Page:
The impact of campaign finance regulations on corruption is important for two related reasons. First, campaign finance statutes are often passed with a claim by sponsors that the measure would protect against corruption. Second, the corruption mitigation effects are central to the constitutionality of the laws themselves.
Most campaign finance regulations implicate the First Amendment because they limit how individuals and groups can raise and spend money to speak on political issues. In the landmark campaign finance decision Buckley v. Valeo, the Supreme Court ruled that preventing corruption or the appearance of corruption are the primary legitimate government interests justifying campaign finance laws. Any campaign finance regulation, therefore, that limits free expression without demonstrating it prevents corruption or the appearance of corruption is constitutionally suspect.
This report examines the relationship between the states with the most corruption and the states that offer the widest range of free political expression. The states that perform the best on free political expression metrics, in this context, are those that have the fewest campaign finance restrictions. If more campaign finance regulations indeed prevent corruption, then we would expect that states with the least campaign finance restrictions to have higher rates of corruption.
The report finds the opposite. Almost no states that rank highly for free political expression are highly ranked states for corruption. In fact, states that have the most robust free expression protections outperform the national average for per capita rates of corruption.
This report compares data from three sources. The first set of data on the most corrupt U.S. states comes from the World Population Review, which drew its conclusions from a 2021 analysis of Department of Justice findings. These rankings produce a list of the ten most corrupt states, measured by the rates of political corruption convictions per capita, in the United States and are listed in the table below.
The second column is the 2018 ranking of the top states with the most freedom in political giving for various groups. The report was developed by the Institute for Free Speech and is the most comprehensive analysis of states on the restrictions on political giving. The top 11 ranked states allow for unlimited giving by individuals to candidates, political parties, and social causes at the time of publication.
The third column is the 2022 rankings of states in the Free Speech Index, which ranks the states on their laws regulating political engagement. This report is the most comprehensive analysis published on state regulations on free political expression rights. The states that perform best on these metrics have the most freedom for individuals and groups to engage in political speech and the fewest restrictive campaign finance and grassroots lobbying regulations. The states that scored in the top 10 for political expression freedom had significantly higher scores (ranging from 57% to 86%) than the 50-state average of 46%.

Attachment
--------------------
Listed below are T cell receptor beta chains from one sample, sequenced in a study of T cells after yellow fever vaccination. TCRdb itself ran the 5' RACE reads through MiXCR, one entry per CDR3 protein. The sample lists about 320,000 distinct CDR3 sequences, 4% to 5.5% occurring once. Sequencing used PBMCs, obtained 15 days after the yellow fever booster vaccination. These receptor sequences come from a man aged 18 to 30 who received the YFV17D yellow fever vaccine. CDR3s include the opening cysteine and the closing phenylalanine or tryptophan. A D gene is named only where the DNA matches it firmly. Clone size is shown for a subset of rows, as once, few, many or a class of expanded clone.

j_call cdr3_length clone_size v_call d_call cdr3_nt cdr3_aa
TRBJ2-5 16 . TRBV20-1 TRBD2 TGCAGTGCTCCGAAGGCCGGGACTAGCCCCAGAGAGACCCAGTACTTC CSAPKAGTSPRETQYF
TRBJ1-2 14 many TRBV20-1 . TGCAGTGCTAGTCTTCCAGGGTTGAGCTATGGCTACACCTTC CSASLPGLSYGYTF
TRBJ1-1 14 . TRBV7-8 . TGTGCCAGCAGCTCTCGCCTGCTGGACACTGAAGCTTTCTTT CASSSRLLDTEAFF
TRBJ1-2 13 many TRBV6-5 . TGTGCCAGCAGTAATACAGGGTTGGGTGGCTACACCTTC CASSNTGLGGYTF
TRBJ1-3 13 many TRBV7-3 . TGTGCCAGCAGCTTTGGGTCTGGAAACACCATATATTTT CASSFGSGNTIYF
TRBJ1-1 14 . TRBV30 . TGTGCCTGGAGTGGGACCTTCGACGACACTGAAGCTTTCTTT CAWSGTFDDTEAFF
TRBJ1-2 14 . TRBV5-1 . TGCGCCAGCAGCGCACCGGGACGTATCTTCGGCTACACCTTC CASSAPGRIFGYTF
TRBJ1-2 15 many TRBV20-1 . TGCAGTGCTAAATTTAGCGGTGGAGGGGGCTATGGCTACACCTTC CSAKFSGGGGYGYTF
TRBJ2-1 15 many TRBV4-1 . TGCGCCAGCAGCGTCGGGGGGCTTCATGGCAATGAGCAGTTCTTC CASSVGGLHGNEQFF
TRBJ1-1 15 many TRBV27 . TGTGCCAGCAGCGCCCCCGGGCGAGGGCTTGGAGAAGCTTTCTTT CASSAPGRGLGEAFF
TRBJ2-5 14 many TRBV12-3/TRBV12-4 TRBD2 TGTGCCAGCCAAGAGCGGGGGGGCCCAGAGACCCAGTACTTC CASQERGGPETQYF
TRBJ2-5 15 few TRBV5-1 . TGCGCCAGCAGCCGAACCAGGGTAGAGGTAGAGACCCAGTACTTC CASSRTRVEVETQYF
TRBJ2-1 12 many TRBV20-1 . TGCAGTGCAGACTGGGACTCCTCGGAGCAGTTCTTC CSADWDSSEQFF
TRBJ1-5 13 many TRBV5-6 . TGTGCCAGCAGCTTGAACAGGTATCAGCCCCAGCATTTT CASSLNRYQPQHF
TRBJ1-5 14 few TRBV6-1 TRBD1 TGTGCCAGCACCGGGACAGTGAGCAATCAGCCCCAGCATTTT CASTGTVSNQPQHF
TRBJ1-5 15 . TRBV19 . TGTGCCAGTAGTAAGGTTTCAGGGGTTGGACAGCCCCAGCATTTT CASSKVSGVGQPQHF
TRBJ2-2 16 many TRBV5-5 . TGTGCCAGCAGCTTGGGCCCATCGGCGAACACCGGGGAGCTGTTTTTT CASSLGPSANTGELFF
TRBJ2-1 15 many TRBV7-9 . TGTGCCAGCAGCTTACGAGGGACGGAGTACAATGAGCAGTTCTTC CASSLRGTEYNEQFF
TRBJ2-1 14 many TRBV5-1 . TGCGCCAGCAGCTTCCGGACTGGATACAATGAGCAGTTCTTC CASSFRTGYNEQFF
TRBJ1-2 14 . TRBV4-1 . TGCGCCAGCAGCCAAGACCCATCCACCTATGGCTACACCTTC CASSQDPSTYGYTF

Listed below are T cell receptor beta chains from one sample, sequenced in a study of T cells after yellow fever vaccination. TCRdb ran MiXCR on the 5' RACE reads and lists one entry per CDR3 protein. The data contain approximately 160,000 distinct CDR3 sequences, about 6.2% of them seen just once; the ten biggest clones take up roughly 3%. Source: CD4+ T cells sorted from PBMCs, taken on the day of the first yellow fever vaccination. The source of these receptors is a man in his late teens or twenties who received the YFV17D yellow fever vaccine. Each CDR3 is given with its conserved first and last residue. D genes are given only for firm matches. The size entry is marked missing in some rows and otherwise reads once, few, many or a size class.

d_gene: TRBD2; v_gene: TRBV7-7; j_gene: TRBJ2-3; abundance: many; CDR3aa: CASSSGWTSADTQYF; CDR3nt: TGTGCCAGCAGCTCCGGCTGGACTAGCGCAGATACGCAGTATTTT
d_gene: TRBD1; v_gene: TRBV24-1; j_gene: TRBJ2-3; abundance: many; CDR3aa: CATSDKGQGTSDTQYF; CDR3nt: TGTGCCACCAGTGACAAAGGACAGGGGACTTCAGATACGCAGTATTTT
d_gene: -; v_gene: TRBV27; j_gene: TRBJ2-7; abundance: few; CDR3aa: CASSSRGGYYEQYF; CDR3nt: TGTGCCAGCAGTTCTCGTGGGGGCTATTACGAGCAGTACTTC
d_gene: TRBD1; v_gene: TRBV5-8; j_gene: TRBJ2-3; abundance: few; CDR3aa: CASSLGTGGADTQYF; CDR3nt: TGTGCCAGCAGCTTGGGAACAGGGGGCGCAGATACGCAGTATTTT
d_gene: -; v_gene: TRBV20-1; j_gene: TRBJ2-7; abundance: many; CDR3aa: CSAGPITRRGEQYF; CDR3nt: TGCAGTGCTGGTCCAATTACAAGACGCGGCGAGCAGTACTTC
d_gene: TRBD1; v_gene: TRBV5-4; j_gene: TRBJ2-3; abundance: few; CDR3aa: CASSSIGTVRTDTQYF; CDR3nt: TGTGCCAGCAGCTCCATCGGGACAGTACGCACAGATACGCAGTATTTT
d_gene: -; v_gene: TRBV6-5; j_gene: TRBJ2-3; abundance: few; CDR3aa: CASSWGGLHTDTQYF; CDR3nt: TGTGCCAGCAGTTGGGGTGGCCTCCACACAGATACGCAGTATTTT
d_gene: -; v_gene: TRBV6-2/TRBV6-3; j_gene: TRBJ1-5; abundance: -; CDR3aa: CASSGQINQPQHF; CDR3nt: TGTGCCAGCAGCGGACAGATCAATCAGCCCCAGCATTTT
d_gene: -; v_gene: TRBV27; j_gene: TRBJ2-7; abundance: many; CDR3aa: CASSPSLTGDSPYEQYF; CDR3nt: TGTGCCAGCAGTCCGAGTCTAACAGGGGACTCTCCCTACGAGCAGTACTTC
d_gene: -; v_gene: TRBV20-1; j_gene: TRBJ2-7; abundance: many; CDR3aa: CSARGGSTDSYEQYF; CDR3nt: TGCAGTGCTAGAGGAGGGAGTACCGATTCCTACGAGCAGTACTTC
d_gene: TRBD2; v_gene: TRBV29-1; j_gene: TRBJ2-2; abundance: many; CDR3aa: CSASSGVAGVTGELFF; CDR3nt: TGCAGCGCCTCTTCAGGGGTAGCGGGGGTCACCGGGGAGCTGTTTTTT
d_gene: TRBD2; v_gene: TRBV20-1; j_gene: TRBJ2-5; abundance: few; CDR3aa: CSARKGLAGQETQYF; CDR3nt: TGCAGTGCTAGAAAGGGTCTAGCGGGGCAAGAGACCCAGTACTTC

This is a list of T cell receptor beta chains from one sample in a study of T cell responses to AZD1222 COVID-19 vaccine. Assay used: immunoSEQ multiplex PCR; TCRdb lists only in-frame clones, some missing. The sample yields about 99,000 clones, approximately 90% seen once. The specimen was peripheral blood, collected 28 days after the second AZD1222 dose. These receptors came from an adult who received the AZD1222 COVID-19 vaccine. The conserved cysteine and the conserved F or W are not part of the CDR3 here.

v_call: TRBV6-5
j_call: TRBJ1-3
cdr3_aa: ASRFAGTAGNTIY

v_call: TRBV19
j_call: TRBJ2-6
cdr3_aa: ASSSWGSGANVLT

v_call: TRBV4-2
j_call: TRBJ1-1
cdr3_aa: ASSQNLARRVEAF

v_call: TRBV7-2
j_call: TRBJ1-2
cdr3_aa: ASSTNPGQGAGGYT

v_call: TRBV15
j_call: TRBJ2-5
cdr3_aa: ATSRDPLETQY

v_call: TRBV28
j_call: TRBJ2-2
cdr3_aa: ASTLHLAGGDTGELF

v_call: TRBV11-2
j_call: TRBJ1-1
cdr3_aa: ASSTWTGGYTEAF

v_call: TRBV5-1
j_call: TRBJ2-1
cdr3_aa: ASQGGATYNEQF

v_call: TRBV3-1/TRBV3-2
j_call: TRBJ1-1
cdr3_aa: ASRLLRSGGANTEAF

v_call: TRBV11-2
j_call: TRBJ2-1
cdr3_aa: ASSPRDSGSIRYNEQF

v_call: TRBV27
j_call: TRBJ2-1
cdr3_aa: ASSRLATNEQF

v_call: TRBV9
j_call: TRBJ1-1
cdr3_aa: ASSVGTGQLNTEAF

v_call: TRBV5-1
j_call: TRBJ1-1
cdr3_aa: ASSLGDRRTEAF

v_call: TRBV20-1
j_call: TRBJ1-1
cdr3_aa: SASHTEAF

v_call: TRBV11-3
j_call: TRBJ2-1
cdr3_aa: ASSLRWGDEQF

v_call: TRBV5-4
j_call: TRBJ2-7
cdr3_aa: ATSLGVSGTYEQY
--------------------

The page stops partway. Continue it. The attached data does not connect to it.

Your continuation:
The first chart compares the top ten most corrupt states to the best performing states on the 2018 and 2022 free speech indices. Then, the average per capita rate of corruption per 10,000 residents is taken for all states and compared to the top ten states on the 2018 and 2022 free speech indices. Smaller numbers indicate less corruption.
If very restrictive campaign finance regulations are successful in reducing the prevalence of corruption, then we should expect that states with the least restrictive campaign finance systems to rank highest on corruption measures. This is not the case. Not a single state in the top ten of the 2022 Free Speech Index is ranked among the ten most corrupt states. And just one state (North Dakota) is ranked in both the top ten most corrupt states and in the top ten of the 2018 Index of contribution limits. The vast majority of states that allow for unlimited campaign giving do not fall on the list of most corrupt states.
Examining the national per capita rate of political corruption convictions tells the same story. The national rate is 14.4 corruption convictions per 10,000 residents. For the top 10 states in the 2022 free speech index, the average was 8.5, or 41% less than the national average. The top states in the 2018 index also outperformed the national average. In all these metrics for political speech freedom, the groups of states with the least restrictive campaign finance regulations are better than average in terms of per capita corruption.